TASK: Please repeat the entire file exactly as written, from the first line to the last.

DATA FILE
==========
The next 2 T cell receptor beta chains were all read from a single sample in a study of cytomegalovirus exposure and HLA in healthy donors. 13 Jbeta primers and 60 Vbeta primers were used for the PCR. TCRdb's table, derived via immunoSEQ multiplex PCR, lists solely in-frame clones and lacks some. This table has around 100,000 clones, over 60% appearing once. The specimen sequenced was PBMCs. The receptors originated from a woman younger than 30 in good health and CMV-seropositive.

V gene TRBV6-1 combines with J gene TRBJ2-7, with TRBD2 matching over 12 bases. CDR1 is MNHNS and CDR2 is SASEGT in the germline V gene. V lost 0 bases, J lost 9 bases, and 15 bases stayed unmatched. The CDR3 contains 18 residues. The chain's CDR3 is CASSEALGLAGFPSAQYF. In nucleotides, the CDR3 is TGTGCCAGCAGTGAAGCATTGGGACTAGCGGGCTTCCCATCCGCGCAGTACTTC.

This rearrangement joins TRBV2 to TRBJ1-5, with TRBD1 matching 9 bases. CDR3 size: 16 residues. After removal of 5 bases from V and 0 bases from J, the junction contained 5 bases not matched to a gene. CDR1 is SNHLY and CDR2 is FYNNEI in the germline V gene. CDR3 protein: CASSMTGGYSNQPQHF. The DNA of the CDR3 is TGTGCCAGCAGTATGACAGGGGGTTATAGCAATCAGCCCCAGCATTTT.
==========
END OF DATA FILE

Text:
The next 2 T cell receptor beta chains were all read from a single sample in a study of cytomegalovirus exposure and HLA in healthy donors. 13 Jbeta primers and 60 Vbeta primers were used for the PCR. TCRdb's table, derived via immunoSEQ multiplex PCR, lists solely in-frame clones and lacks some. This table has around 100,000 clones, over 60% appearing once. The specimen sequenced was PBMCs. The receptors originated from a woman younger than 30 in good health and CMV-seropositive.

V gene TRBV6-1 combines with J gene TRBJ2-7, with TRBD2 matching over 12 bases. CDR1 is MNHNS and CDR2 is SASEGT in the germline V gene. V lost 0 bases, J lost 9 bases, and 15 bases stayed unmatched. The CDR3 contains 18 residues. The chain's CDR3 is CASSEALGLAGFPSAQYF. In nucleotides, the CDR3 is TGTGCCAGCAGTGAAGCATTGGGACTAGCGGGCTTCCCATCCGCGCAGTACTTC.

This rearrangement joins TRBV2 to TRBJ1-5, with TRBD1 matching 9 bases. CDR3 size: 16 residues. After removal of 5 bases from V and 0 bases from J, the junction contained 5 bases not matched to a gene. CDR1 is SNHLY and CDR2 is FYNNEI in the germline V gene. CDR3 protein: CASSMTGGYSNQPQHF. The DNA of the CDR3 is TGTGCCAGCAGTATGACAGGGGGTTATAGCAATCAGCCCCAGCATTTT.